This Article considers, in the broadest sense, the role of the federal courts in determining Congressional intent to violate U.S. treaty obligations under international law by enacting statutes in contravention of such treaties. The Article also analyzes the propriety and significance of the International Court of Justice advisory opinion concerning the international obligations of a member state under a piece of domestic legislation before that country's interpretation of the legislation. Specifically, it examines the decision in the PLO Mission case which found that Congress did not intend in the Anti-Terrorism Act to shut the PLO Mission to the United Nations in violation of United States international obligations. The impact of this decision on the "last in time" doctrine will also be addressed.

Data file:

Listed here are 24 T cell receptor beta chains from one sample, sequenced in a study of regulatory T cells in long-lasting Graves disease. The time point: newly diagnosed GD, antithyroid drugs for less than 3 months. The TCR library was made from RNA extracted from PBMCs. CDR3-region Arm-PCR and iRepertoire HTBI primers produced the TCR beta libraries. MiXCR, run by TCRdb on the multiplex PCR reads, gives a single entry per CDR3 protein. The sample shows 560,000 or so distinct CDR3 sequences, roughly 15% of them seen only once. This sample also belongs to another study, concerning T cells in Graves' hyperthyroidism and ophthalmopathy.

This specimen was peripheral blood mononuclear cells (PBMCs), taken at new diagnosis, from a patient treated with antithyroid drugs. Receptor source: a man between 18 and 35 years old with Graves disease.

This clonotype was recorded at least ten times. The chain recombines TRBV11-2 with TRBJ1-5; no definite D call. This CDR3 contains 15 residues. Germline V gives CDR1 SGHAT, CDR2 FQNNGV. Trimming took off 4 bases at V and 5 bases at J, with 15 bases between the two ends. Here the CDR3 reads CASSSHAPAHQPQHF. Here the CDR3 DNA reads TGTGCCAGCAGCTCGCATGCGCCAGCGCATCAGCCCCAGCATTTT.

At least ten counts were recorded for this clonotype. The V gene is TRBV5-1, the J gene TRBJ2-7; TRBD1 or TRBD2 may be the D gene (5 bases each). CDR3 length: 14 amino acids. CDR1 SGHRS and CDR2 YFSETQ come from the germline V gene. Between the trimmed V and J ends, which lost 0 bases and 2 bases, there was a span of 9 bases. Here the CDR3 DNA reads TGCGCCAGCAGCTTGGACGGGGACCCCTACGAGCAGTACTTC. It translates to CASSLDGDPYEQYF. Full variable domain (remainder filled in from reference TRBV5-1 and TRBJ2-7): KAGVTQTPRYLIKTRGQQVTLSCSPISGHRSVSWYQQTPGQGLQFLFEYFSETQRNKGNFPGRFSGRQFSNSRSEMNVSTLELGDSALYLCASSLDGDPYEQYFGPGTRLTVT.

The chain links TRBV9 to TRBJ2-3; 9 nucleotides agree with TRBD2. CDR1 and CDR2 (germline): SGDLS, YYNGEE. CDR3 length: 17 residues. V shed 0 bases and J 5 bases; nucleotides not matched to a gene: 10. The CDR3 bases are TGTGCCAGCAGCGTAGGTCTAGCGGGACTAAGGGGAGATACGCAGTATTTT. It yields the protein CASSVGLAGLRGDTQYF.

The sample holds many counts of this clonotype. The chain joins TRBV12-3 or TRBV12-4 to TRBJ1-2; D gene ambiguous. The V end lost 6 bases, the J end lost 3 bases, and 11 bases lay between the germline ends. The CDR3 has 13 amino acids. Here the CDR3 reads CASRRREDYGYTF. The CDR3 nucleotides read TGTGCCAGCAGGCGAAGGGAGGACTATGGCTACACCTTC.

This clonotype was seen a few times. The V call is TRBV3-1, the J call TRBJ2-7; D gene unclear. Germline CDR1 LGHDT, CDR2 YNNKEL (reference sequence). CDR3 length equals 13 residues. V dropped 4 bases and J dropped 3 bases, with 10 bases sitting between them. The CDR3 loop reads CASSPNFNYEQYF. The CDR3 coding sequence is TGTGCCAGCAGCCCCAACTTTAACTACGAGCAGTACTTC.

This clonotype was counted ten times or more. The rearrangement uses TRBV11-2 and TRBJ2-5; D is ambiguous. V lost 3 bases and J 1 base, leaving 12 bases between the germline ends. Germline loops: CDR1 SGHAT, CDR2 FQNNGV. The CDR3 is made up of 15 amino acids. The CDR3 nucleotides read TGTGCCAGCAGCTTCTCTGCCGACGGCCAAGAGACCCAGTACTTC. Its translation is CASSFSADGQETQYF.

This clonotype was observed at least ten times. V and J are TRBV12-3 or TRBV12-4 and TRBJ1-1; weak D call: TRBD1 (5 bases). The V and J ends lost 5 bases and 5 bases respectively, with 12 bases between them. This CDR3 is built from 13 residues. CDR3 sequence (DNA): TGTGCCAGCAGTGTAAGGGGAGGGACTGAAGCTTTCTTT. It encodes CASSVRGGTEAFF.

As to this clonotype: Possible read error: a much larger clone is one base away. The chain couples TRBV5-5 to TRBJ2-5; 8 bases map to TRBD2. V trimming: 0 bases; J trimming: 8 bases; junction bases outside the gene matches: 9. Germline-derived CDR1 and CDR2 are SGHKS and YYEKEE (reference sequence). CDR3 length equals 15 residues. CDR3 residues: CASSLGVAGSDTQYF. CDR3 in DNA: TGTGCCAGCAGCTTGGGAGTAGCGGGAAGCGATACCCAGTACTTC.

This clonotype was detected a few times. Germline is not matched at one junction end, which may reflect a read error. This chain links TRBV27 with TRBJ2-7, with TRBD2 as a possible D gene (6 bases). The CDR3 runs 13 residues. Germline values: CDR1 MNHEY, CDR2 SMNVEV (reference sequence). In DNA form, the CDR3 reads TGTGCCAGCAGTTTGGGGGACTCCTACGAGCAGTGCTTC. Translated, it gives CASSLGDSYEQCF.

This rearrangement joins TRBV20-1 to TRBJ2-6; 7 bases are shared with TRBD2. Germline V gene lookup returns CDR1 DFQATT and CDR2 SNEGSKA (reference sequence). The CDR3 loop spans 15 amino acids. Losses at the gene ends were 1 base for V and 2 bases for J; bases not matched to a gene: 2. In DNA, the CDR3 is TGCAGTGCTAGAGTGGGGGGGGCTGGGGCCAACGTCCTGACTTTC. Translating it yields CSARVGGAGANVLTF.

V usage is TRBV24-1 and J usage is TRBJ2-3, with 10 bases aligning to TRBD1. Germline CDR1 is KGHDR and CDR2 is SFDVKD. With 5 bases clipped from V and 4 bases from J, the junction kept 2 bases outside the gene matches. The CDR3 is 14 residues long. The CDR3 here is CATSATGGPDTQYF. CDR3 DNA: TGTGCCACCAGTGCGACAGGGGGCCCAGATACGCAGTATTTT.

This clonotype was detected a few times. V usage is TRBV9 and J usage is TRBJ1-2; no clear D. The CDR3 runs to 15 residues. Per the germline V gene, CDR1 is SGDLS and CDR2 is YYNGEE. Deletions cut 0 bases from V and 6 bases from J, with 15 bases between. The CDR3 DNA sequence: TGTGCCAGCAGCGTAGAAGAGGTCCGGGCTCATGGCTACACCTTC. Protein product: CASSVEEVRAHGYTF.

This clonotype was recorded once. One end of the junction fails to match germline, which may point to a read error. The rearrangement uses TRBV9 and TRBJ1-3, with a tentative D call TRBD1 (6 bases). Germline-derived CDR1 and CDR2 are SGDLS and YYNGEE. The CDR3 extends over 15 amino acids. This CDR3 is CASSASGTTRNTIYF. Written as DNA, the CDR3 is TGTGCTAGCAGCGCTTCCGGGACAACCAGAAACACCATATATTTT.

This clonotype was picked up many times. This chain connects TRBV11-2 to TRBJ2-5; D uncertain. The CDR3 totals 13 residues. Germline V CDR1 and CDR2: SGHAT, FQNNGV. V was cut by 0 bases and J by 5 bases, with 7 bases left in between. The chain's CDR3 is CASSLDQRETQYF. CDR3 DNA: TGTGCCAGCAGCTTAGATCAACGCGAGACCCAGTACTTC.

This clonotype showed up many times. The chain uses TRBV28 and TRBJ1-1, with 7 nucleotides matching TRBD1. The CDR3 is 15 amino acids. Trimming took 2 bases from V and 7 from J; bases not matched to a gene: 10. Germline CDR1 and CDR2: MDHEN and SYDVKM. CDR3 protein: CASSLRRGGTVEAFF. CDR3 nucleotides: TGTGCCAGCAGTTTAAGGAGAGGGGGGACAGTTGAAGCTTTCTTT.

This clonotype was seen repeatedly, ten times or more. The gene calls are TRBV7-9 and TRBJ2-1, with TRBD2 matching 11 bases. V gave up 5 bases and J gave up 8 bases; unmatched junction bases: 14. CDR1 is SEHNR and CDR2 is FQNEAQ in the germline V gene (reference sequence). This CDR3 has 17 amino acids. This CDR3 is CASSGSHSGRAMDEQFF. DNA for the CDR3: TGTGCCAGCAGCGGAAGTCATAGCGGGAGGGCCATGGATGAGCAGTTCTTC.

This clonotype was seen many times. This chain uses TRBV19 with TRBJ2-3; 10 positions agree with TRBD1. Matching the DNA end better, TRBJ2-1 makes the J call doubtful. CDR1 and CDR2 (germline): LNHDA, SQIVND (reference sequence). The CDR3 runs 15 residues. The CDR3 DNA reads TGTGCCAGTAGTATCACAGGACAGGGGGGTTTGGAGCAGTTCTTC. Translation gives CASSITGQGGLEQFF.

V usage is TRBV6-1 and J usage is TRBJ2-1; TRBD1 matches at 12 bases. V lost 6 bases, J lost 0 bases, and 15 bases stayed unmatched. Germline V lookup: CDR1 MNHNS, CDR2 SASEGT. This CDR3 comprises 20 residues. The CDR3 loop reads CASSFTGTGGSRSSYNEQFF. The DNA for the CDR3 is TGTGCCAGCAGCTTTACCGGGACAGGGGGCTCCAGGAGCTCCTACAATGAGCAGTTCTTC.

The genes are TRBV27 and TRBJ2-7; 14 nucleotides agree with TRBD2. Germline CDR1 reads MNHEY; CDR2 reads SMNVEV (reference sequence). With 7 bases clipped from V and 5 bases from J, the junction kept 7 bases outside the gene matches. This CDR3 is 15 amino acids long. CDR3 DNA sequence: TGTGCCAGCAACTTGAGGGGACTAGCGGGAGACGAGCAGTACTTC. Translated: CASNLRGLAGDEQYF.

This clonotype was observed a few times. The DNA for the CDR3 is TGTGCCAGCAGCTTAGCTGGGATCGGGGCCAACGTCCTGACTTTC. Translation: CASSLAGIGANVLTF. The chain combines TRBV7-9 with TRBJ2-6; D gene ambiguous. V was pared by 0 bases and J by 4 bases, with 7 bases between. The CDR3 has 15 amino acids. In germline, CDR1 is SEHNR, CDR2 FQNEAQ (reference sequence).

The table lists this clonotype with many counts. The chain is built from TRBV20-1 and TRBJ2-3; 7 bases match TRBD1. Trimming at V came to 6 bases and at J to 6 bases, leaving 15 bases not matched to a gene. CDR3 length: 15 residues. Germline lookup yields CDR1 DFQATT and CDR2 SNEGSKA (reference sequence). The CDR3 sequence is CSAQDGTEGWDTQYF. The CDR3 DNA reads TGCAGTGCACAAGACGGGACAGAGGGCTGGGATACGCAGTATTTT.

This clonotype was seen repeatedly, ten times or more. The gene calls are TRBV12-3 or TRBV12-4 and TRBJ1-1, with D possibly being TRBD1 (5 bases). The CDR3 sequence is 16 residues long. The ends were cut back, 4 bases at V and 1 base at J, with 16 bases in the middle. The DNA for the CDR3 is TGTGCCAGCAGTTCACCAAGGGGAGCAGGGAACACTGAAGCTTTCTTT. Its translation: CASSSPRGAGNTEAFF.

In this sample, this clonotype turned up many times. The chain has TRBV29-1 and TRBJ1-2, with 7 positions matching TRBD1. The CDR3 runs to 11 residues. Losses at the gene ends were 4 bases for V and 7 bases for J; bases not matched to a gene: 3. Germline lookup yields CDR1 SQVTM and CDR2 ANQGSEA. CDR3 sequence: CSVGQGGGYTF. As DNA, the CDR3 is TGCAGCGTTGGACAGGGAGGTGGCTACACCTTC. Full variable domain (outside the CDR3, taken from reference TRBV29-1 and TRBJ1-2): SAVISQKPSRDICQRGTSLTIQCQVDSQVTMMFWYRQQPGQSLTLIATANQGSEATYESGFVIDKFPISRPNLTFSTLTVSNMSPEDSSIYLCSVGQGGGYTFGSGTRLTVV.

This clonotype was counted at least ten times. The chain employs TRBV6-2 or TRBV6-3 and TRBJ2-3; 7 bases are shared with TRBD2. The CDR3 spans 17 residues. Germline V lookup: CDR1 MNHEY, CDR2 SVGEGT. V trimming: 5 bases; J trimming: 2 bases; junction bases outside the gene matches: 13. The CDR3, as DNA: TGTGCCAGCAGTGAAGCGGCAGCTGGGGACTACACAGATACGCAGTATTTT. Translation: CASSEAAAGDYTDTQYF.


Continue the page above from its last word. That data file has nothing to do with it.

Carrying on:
The PLO Case: Terrorism, Statutory Interpretation, and Conflicting Obligations under Domestic and Public International Law,
13 Hastings Int'l & Comp. L. Rev. 25
Available at: https://repository.uchastings.edu/hastings_international_comparative_law_review/vol13/iss1/2